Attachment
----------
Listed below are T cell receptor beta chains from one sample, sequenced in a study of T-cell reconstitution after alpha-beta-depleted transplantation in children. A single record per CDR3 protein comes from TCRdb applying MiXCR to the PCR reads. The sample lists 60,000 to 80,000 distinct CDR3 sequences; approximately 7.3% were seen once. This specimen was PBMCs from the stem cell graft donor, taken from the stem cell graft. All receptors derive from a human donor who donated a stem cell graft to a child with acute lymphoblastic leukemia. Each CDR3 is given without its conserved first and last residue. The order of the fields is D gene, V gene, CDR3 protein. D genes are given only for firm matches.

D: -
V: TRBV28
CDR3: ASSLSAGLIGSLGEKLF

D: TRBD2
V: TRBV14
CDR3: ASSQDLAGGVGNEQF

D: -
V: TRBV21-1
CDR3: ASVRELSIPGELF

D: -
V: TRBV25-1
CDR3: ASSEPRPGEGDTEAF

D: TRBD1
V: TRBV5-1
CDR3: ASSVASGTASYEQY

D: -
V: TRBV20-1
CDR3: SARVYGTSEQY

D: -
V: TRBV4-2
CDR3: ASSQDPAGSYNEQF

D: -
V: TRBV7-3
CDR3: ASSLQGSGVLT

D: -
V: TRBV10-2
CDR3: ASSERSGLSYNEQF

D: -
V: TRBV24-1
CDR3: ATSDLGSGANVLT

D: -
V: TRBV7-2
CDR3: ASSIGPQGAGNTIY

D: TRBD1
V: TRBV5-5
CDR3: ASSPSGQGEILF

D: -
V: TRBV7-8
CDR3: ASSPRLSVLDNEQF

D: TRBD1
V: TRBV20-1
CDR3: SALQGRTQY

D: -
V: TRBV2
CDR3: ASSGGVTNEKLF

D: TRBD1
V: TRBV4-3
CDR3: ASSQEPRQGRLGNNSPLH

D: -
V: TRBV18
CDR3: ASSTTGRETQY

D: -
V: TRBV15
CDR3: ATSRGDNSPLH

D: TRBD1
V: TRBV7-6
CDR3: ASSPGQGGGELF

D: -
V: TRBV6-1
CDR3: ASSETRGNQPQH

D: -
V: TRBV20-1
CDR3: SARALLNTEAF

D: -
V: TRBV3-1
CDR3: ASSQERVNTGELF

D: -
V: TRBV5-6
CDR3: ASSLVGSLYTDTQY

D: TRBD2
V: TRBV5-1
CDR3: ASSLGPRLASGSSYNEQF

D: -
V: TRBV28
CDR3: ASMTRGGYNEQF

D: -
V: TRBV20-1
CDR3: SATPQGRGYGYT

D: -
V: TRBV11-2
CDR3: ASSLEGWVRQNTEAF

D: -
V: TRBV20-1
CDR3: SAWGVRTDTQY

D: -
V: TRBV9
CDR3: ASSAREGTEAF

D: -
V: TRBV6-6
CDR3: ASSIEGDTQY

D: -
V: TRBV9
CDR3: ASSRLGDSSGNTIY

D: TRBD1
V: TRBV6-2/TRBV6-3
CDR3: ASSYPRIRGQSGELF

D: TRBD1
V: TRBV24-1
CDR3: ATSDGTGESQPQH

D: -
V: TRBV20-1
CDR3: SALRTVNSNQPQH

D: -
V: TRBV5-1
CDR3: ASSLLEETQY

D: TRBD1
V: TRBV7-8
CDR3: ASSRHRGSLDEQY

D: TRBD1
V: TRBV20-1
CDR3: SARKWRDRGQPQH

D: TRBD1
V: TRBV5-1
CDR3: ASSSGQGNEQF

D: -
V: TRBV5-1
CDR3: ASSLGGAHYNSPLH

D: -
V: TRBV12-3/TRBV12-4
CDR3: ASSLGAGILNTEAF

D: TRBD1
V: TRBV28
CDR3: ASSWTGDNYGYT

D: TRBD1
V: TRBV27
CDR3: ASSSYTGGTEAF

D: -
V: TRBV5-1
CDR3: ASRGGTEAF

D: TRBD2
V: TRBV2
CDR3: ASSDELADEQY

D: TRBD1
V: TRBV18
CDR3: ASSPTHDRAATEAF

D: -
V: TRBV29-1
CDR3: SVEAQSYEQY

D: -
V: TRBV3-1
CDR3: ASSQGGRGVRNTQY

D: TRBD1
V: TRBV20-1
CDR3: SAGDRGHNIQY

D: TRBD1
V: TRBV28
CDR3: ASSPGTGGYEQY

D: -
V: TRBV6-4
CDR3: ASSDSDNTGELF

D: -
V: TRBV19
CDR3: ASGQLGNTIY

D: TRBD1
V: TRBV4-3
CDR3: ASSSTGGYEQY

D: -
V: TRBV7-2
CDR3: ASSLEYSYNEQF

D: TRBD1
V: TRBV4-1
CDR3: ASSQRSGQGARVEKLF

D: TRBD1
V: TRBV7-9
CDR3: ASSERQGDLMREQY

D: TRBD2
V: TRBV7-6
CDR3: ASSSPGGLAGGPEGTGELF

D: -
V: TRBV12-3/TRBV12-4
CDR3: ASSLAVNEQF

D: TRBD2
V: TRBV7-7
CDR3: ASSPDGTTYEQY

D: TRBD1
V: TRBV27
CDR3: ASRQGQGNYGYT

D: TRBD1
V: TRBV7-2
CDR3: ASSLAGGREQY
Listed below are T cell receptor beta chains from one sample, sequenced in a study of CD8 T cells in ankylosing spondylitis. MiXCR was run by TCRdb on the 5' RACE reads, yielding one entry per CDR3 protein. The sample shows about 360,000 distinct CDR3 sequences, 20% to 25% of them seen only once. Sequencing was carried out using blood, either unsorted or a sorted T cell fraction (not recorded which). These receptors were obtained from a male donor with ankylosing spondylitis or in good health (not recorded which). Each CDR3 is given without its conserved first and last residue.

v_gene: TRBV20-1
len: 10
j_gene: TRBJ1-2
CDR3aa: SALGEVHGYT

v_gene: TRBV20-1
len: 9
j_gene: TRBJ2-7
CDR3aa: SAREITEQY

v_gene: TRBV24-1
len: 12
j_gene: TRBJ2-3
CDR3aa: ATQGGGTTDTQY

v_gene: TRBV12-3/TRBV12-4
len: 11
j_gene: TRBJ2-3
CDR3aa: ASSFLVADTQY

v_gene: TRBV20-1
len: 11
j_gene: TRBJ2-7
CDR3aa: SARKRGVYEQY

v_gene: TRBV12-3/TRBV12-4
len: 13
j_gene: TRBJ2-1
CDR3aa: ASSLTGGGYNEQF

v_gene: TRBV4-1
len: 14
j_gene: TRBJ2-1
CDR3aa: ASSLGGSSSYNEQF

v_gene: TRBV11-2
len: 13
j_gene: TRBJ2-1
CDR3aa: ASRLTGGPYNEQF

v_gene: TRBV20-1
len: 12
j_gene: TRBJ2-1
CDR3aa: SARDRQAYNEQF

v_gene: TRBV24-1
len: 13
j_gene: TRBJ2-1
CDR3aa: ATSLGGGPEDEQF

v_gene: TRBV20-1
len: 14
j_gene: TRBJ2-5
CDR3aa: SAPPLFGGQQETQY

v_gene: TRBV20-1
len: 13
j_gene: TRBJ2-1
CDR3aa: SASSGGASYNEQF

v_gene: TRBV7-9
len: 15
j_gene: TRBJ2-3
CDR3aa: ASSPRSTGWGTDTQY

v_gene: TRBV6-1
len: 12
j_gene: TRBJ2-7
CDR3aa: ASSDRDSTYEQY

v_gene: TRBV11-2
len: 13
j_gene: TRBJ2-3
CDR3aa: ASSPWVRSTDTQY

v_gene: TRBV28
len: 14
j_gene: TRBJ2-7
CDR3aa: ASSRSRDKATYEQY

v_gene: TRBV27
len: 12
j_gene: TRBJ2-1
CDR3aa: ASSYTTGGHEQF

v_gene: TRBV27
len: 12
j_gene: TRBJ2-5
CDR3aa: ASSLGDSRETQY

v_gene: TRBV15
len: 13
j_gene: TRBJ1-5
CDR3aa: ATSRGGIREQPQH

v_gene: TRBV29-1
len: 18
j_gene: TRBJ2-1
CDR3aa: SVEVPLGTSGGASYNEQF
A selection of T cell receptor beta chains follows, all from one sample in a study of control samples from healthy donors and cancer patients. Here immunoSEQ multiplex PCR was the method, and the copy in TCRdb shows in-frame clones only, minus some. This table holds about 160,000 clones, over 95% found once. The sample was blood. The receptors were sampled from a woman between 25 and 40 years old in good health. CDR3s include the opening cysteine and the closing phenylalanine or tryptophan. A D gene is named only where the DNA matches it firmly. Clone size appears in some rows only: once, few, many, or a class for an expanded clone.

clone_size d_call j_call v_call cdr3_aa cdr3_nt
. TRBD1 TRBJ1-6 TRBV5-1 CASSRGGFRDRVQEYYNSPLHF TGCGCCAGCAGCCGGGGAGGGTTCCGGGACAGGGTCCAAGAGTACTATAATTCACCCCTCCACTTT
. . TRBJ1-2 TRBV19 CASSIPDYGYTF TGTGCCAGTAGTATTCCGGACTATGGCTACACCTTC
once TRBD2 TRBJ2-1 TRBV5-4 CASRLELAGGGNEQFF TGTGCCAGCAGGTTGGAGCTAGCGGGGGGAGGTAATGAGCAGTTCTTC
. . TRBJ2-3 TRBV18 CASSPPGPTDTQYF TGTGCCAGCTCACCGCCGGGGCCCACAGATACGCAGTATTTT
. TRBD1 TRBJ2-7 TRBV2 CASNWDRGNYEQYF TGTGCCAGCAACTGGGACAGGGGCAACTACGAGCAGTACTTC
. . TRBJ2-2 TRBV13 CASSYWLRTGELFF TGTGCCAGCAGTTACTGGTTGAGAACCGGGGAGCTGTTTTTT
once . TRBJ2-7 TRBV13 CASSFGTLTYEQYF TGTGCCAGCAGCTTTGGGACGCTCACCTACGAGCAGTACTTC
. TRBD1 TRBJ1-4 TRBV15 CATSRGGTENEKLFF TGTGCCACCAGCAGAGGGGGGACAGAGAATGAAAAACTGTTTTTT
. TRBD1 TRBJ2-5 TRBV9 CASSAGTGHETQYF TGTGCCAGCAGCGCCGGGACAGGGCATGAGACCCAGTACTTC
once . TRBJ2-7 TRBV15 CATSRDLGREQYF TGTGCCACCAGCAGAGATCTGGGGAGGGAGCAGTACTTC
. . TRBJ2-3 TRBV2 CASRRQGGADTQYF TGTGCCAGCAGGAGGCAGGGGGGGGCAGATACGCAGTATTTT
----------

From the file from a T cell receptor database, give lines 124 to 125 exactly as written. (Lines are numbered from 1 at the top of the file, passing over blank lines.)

CDR3: ASSWTGDNYGYT

D: TRBD1